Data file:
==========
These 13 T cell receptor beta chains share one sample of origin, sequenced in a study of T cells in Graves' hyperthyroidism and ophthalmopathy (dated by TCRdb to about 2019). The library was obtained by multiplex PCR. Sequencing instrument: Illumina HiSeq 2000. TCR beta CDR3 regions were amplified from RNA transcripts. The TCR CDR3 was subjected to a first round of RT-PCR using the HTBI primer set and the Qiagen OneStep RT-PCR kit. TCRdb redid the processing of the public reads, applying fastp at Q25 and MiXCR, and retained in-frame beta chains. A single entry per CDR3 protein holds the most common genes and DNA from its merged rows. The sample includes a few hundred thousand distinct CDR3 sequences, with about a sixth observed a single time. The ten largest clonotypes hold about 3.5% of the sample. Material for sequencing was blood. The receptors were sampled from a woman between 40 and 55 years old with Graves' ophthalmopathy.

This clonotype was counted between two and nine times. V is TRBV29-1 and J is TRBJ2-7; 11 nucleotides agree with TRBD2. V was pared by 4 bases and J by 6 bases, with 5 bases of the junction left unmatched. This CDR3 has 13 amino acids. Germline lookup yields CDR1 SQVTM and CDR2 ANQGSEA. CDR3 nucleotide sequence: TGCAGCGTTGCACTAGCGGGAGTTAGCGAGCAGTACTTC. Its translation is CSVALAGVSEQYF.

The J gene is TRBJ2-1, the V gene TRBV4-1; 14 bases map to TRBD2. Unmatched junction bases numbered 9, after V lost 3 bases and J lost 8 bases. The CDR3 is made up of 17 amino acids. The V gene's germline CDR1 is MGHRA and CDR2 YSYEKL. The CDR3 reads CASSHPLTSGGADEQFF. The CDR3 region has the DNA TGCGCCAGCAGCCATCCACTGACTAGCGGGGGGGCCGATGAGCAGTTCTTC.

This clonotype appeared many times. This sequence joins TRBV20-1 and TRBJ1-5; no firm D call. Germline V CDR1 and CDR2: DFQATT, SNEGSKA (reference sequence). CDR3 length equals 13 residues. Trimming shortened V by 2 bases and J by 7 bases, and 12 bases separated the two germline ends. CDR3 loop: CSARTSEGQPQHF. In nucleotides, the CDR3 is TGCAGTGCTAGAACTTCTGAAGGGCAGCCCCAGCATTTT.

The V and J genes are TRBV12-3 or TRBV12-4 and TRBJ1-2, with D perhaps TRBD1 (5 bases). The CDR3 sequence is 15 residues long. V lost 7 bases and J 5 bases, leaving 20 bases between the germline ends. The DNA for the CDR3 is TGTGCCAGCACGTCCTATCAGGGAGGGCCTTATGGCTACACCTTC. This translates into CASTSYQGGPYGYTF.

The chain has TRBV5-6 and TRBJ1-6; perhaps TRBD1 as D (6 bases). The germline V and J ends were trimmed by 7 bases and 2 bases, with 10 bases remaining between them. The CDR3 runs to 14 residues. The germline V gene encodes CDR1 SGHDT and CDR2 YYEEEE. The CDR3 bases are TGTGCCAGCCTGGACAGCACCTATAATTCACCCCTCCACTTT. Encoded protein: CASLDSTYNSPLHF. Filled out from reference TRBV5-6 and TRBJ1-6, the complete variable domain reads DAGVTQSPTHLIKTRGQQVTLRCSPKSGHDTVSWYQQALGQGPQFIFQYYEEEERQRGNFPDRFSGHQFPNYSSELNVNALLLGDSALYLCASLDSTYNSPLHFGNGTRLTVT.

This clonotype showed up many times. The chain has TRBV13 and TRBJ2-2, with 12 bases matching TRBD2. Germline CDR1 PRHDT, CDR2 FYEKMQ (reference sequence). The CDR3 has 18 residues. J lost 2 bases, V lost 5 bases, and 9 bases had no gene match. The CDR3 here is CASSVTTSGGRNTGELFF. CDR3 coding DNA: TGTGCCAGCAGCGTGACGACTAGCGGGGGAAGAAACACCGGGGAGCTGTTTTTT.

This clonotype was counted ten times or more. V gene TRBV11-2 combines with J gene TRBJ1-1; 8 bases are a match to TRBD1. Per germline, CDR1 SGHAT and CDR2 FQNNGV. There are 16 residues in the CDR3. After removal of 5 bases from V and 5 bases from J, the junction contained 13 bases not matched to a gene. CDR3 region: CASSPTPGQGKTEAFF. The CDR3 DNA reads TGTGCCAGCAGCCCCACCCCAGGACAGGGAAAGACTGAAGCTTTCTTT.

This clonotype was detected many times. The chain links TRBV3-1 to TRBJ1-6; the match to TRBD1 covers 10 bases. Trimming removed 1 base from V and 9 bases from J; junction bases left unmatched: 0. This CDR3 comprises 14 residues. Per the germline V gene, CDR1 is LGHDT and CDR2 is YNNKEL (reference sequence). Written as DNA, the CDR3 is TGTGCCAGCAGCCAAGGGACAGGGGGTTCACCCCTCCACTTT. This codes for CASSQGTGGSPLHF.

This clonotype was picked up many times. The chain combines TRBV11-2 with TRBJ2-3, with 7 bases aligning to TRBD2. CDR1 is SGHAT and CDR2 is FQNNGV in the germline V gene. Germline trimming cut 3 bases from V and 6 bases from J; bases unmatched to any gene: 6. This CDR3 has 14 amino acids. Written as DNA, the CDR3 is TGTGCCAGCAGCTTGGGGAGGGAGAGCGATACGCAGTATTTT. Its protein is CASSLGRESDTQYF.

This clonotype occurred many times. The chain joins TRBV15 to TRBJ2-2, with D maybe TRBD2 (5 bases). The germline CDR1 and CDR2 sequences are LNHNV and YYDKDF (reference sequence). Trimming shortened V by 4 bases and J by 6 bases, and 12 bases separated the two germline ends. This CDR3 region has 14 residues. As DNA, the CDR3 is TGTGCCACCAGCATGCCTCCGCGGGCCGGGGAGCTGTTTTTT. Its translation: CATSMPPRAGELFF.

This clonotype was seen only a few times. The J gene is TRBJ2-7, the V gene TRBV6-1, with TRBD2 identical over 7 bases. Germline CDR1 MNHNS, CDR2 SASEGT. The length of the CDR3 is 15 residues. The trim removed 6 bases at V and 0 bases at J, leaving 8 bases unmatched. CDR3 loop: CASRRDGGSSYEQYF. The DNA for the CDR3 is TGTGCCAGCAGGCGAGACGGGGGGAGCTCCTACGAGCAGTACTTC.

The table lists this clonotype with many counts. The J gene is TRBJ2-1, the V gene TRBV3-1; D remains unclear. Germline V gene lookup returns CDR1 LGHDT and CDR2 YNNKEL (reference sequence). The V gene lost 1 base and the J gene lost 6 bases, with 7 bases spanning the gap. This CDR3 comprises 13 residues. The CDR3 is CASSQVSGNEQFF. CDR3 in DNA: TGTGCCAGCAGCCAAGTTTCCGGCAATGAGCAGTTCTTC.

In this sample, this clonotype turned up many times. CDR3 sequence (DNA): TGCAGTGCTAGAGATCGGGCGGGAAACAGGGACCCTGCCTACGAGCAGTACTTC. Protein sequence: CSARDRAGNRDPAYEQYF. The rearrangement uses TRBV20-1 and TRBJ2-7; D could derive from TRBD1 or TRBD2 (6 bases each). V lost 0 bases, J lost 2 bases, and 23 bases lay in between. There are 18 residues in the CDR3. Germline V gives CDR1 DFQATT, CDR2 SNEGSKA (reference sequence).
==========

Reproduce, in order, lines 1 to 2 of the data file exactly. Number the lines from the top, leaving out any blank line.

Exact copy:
These 13 T cell receptor beta chains share one sample of origin, sequenced in a study of T cells in Graves' hyperthyroidism and ophthalmopathy (dated by TCRdb to about 2019). The library was obtained by multiplex PCR. Sequencing instrument: Illumina HiSeq 2000. TCR beta CDR3 regions were amplified from RNA transcripts. The TCR CDR3 was subjected to a first round of RT-PCR using the HTBI primer set and the Qiagen OneStep RT-PCR kit. TCRdb redid the processing of the public reads, applying fastp at Q25 and MiXCR, and retained in-frame beta chains. A single entry per CDR3 protein holds the most common genes and DNA from its merged rows. The sample includes a few hundred thousand distinct CDR3 sequences, with about a sixth observed a single time. The ten largest clonotypes hold about 3.5% of the sample. Material for sequencing was blood. The receptors were sampled from a woman between 40 and 55 years old with Graves' ophthalmopathy.

This clonotype was counted between two and nine times. V is TRBV29-1 and J is TRBJ2-7; 11 nucleotides agree with TRBD2. V was pared by 4 bases and J by 6 bases, with 5 bases of the junction left unmatched. This CDR3 has 13 amino acids. Germline lookup yields CDR1 SQVTM and CDR2 ANQGSEA. CDR3 nucleotide sequence: TGCAGCGTTGCACTAGCGGGAGTTAGCGAGCAGTACTTC. Its translation is CSVALAGVSEQYF.